A Review by MIKE TOONEY:

MARGERY ALLINGHAM — Mr Campion and Others. Penguin, paperback, 1950. Previously published in hardcover by William Heinemann (UK) with slightly differing contents. Reprinted many times.

MARGERY ALLINGHAM Mr Campion and Others

    Some mystery authors have made their detectives as eccentric as possible (and sometimes beyond possibility) — Sherlock Holmes and Sir Henry Merrivale come immediately to mind — while other authors have gone entirely the other way, e.g., Father Brown. With Albert Campion, Margery Allingham seems deliberately to have created a character to rival Chesterton’s sleuth in the area of non-descriptness but still possessing exceptional intelligence.

    Albert Campion seems amphibious, equally at home among the very rich and the riffraff; like Clark Kent he moves among the throng, always ready to hop into the nearest phone booth when an emergency arises.

    His character is also comparable to certain fish species: Most of the time he is a remora, cruising with the sharks and on the lookout for whatever scraps of information or acquaintances that could prove useful in future enquiries; very seldom, he is himself a shark, when he must force a resolution to an issue of great personal or social importance. (In only one of the stories in this collection is he seen with a gun, and even then he doesn’t use it.)

    To his many high society friends, he is instantly trustworthy; even a person who has just met him feels that way: “… a great many people do take you into their confidence, I believe?” To which he responds: “I’m as secret as the grave.”

    Margery Allingham’s style, at least in these stories, is at or above average for the period (and considerably above average for today). She is literate without being literary, in the pejorative sense of that word.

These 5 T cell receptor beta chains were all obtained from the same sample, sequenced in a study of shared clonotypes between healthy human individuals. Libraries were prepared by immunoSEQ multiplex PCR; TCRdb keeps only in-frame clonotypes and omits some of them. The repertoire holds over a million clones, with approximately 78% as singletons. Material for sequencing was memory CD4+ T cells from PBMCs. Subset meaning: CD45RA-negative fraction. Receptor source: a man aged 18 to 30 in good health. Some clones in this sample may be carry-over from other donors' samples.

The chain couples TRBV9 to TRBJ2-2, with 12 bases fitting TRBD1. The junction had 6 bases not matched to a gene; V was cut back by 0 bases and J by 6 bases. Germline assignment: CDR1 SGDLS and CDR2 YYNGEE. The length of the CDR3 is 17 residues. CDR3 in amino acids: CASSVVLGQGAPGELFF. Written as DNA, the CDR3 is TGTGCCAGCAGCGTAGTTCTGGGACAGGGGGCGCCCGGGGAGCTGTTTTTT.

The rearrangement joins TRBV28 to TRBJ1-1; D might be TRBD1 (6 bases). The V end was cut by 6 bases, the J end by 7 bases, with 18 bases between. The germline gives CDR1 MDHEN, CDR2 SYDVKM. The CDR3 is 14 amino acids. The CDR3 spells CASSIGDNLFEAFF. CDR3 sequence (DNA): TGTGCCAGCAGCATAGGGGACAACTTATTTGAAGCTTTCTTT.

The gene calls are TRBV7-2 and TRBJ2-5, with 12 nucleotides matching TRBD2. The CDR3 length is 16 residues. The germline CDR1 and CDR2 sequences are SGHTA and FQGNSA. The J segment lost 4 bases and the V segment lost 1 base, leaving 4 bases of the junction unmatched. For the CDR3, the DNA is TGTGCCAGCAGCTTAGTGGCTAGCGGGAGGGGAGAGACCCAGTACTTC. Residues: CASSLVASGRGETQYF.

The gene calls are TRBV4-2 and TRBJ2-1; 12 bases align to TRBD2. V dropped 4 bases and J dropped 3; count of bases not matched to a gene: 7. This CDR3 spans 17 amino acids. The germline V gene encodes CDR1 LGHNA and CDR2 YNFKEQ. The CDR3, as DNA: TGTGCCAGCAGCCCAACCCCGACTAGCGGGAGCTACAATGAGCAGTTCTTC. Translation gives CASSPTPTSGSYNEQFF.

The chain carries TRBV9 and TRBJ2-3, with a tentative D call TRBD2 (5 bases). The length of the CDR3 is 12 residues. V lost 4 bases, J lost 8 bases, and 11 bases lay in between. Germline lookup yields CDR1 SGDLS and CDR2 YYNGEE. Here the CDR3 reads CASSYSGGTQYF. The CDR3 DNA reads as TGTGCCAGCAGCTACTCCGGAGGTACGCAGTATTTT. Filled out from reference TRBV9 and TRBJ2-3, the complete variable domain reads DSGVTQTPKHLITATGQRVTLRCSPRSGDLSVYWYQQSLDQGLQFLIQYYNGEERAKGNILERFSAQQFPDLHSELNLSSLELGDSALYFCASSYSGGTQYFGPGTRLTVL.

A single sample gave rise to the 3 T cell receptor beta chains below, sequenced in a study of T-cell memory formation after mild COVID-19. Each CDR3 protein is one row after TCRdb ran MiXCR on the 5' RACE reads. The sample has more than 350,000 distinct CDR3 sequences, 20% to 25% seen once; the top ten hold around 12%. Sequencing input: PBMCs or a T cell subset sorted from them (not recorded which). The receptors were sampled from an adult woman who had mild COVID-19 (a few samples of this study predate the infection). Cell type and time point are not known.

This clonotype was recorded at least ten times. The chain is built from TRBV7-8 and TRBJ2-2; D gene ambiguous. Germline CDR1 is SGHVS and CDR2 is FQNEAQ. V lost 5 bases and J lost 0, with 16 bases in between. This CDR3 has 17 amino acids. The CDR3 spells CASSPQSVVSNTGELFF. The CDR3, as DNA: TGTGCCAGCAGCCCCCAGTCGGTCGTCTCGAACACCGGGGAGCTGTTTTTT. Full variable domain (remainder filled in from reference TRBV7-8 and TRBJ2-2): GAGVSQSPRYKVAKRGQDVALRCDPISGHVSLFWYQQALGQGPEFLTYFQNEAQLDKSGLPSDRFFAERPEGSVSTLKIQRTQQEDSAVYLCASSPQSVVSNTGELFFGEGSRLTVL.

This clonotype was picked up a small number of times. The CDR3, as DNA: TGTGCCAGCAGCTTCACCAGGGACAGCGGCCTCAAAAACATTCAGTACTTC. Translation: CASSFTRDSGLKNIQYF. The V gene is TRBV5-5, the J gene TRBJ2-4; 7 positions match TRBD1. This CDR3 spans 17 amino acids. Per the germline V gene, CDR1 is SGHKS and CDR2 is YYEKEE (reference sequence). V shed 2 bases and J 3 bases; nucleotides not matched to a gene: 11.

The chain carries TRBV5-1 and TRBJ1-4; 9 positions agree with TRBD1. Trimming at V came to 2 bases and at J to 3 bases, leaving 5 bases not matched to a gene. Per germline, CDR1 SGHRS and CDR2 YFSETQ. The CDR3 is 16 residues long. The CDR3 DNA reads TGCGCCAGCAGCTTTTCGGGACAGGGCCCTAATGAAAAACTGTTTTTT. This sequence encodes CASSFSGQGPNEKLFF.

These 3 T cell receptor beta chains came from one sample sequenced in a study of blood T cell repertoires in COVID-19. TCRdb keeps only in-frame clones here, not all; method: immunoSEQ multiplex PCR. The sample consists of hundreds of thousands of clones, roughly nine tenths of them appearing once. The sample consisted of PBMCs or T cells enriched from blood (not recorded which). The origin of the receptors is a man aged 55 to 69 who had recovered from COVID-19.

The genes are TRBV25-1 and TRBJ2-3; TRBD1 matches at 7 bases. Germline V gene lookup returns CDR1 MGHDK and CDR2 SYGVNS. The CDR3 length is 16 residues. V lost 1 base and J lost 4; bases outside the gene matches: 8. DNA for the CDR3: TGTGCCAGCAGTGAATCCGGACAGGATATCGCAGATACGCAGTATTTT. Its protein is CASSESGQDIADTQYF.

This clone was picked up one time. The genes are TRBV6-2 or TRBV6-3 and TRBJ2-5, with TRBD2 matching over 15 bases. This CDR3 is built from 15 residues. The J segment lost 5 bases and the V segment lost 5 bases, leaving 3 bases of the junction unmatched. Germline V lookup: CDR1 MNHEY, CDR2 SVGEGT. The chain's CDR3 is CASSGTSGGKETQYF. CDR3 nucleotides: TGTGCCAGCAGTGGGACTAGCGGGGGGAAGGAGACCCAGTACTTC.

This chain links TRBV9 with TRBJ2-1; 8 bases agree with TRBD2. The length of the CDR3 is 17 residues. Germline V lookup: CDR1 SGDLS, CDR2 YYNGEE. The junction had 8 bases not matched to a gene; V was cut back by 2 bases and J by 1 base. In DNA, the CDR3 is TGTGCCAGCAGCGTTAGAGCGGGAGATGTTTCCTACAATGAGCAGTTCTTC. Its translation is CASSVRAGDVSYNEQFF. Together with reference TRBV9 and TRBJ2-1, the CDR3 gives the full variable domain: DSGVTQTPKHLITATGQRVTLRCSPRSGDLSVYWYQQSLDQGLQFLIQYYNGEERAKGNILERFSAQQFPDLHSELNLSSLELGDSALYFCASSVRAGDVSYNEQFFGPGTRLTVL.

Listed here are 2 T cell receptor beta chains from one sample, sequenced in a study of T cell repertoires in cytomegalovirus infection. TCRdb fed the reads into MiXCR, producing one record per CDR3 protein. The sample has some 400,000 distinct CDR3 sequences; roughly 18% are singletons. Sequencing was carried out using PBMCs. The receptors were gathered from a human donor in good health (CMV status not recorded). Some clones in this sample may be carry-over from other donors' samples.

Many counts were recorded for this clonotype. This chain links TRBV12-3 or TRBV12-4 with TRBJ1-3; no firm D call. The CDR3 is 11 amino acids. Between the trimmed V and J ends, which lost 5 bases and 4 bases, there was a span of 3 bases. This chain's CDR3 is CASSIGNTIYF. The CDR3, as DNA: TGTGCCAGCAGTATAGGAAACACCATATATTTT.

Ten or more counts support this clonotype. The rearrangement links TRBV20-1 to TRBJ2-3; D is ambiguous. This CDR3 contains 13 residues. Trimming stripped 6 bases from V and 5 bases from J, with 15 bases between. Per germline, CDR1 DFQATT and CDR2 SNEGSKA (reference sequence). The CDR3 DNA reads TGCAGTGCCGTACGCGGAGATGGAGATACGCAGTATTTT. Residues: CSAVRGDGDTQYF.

In contrast with Mr. Campion, many of her minor characters are well described and memorable; her powers of description of places frequently find expression in some passages of what these days is referred to as “fine writing,” but they do not in any way impede the narrative flow — rather, they enhance the story by being relevant to the action.

MARGERY ALLINGHAM Mr Campion and Others

I. “The Widow” (The Strand, April 1937)

    It begins: “The second prettiest girl in Mayfair was thanking Superintendent Stanislaus Oates for the recovery of her diamond bracelet and the ring with the square-cut emerald in it, and Mr. Campion, who had accompanied her to the ceremony, was admiring her technique.”

    Funny how one thing can lead to another, isn’t it? First, Mr. Campion is using his refined palate to sample rare wines on behalf of his godson; then he is enlisted by Mr. Thistledown, a venerable vintner, to travel incognito to a “cold and sleepy village” on the Norfolk coast to watch “an experiment” being given by a man of “odd, Mephistophelean appearance.”

    Next, after witnessing what must be a scientific miracle, Campion twigs on to a brilliant scam; and, in so doing, he also solves the subsidiary mystery of a newspaper ad seeking the services of a children’s entertainer.

    In vino veritas, indeed! But there is one unresolved mystery: If Miss Peterhouse-Vaughn is the second prettiest girl in Mayfair, then who is the first?

II. “The Name on the Wrapper” (The Strand, March 1938;  EQMM, November 1947)

    It begins: “Mr. Albert Campion was one of those useful if at times exasperating people who remain interested in the world in general at three o’clock on a chilly winter’s morning. When he saw the overturned car, dark and unattended by the grass verge, therefore, he pulled up his own saloon and climbed out on to the road, whose frosty surface was glistening like a thousand diamonds.”

    Returning home from a dinner party, Mr. Campion comes across the aforementioned automobile and a jewel-encrusted ring, not realizing he has encountered the aftermath of a major crime perpetrated among the very rich set. Superintendent Oates is on the case, and he calls for Campion; after all, he says, “You’re our Society expert.”

    So, after some trolling among the haut monde, the “expert” snags a reluctant debutante whose appealing lack of guile eventually leads him to the thief, a Raffles wannabe with the skills, but not the good luck, to pull it off. The search is not without its rigors for Campion, however: